Without Fear or Favor: The New York Times and Its Times
Harrison Salisbury’s study of The New York Times is like the Times itself, painstaking but not often pain-inflicting. Burdened with the duty to be reverent, both are raised now and then to revelation—usually, in the case of the Times, toward the third paragraph from the bottom of the story.
Salisbury does not quite convince us—and who could?—that reading even the best newspaper helps us far toward understanding the way the world works. But thinking about the Times is a useful employment for anyone seeking to know how the world works; and Salisbury has done us signal service in fortifying that view.
His Times seems to have developed rather as the nation has—from a structure of innocence based on a sound foundation of commercial calculation, into a structure of commercial calculation on a foundation of estimable but enfeebling innocence. That progression is illuminated in the sermons of its founder and in the philosophy and practices of his two successor publishers:
To give the news impartially without fear or favor regardless of any party, sect or interest involved.
—Publisher Adolph S. Ochs, 1896
The Times, was prepared to print any statement made by the government if they permitted themselves to be quoted “whether we believe them or not.” However, if the government wanted something run without attribution “then we must impose our own judgment as to whether or not it is true and use the story only if we believe it is true.” [italics mine]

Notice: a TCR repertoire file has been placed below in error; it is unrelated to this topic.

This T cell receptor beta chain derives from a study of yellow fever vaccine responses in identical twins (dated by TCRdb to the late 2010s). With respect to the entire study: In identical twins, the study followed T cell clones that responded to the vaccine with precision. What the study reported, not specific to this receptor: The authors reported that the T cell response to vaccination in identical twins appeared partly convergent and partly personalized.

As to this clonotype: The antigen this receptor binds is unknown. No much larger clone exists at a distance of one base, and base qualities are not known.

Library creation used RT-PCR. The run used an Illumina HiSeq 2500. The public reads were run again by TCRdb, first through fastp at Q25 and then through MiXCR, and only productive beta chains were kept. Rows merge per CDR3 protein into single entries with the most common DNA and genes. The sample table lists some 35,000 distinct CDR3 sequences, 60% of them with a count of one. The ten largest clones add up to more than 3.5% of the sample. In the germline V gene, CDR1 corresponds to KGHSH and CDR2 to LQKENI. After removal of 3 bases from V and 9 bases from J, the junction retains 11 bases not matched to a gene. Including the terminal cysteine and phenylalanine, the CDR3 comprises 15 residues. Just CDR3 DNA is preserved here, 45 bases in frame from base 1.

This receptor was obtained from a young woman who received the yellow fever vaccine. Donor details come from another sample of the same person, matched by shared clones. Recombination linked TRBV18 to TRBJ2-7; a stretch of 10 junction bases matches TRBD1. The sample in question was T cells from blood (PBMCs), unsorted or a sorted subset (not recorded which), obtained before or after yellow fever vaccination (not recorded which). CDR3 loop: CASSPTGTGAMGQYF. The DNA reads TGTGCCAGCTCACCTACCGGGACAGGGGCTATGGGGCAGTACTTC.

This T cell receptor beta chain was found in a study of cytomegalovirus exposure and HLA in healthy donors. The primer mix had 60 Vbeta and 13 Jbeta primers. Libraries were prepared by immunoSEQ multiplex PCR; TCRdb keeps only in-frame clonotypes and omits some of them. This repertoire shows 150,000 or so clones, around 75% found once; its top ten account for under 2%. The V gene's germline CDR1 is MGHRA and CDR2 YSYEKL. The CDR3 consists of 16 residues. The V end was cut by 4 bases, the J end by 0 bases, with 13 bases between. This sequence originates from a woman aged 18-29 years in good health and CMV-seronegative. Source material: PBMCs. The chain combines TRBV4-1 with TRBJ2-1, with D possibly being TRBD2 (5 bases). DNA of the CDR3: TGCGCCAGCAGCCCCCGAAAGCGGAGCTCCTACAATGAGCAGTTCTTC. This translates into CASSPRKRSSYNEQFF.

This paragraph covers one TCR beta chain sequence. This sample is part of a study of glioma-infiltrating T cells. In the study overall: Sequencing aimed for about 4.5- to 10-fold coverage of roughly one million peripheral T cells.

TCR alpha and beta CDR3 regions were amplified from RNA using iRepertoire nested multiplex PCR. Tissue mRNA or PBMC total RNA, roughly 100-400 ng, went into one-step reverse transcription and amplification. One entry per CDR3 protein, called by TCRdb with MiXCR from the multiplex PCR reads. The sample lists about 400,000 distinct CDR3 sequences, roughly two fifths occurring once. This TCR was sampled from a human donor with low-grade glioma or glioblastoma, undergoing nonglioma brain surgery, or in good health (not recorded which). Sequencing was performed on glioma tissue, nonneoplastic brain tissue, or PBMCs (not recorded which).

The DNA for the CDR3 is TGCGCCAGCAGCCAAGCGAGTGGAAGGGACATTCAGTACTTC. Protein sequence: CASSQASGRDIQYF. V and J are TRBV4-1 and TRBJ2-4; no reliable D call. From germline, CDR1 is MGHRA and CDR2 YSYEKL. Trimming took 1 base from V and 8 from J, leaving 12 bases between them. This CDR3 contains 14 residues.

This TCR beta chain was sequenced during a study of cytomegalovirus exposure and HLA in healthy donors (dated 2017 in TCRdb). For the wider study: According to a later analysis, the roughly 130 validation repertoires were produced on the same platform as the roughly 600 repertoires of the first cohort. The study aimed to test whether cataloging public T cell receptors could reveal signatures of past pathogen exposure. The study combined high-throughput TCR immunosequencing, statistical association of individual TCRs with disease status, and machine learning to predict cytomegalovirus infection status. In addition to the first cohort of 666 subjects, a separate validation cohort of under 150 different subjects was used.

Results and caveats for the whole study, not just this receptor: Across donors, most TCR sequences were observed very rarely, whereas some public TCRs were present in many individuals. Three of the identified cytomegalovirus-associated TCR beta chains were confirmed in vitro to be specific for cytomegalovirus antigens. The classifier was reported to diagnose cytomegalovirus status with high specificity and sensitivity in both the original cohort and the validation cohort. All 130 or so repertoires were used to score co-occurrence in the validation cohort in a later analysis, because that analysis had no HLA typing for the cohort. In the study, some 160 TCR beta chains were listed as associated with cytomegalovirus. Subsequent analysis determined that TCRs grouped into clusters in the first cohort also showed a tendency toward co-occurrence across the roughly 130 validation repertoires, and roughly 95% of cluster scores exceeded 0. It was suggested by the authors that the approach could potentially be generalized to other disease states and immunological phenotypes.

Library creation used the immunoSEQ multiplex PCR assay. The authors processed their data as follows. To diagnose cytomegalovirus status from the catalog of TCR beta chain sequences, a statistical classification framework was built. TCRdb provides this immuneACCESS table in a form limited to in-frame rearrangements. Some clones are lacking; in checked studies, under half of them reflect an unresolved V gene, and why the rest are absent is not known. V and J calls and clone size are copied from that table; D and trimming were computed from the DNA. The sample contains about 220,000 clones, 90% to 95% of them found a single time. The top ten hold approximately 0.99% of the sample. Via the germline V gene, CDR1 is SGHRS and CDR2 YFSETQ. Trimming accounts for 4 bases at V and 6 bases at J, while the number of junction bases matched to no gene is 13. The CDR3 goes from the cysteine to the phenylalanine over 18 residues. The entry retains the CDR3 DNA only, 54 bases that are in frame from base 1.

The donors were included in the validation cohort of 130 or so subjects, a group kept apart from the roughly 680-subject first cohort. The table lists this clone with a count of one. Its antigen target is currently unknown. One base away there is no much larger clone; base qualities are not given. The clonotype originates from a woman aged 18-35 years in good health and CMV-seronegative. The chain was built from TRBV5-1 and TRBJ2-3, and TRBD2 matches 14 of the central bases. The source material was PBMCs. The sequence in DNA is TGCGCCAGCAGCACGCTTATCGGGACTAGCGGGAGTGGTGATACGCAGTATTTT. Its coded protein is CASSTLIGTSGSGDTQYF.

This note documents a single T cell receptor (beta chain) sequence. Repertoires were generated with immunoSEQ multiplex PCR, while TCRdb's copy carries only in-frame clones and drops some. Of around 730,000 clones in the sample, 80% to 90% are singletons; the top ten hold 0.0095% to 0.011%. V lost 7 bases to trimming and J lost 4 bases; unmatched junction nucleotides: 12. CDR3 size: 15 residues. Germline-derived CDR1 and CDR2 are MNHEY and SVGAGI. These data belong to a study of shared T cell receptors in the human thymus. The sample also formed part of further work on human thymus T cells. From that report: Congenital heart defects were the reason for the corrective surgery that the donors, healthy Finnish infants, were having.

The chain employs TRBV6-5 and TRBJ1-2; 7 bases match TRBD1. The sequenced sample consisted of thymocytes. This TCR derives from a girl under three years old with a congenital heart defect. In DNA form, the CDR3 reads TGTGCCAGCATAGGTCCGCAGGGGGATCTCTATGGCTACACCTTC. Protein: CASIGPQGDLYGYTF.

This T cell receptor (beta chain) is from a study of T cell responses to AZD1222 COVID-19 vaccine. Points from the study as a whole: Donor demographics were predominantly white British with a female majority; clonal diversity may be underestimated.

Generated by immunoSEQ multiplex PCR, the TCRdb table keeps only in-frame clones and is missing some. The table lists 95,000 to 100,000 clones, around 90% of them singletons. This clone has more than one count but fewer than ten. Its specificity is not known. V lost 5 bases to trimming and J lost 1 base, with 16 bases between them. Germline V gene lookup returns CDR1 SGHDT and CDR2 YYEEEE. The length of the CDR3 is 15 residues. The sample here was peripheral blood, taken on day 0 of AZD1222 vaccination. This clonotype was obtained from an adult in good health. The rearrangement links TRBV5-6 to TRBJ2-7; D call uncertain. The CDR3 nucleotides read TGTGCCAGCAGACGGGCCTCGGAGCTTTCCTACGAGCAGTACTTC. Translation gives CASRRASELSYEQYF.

—Publisher Arthur Hays Sulzberger, 1954
The Director of the CIA: “I hate to bug you on this.” The Publisher of the Times: “You do not bug me ever.”
—Publisher Arthur Ochs Sulzberger, 1974
Adolph S. Ochs, the Times’s maker, conscientiously exempted government from an otherwise universal roster of parties, sects, or interests that could never hope to gain from his fear or favor. This singular concession to the whip of fear lost its writ long ago. The Times established such institutional permanence that our transitory federal administrations had better reason to be scared of it than it of them.
But the lure of favor continued, a never entirely resistible temptation to accommodate the partisan, sectarian interest we call government. When the Brothers Dulles were preparing their attentat against President Arbenz of Guatemala in 1954, Sydney Gruson, the Times’s correspondent in Central America, manifested a curiosity so persistently vexatious that CIA Director Allen Dulles employed the stratagem of telling his friend and Princeton classmate, Times Business Manager-Julius Ochs Adler, that the agency’s file cast so much suspicion on Gruson’s political leanings that the nation would be better served if he were kept out of Guatemala.
The Times took respectful heed and bound Gruson to Mexico City while Dulles’s business in Guatemala was consummated without impediment by inconvenient inquiries. Arthur Hays Sulzberger had assumed that, in due course, Dulles would weigh in with material evidence to sustain his dark intimations against Gruson. None was forthcoming because none existed; Dulles …
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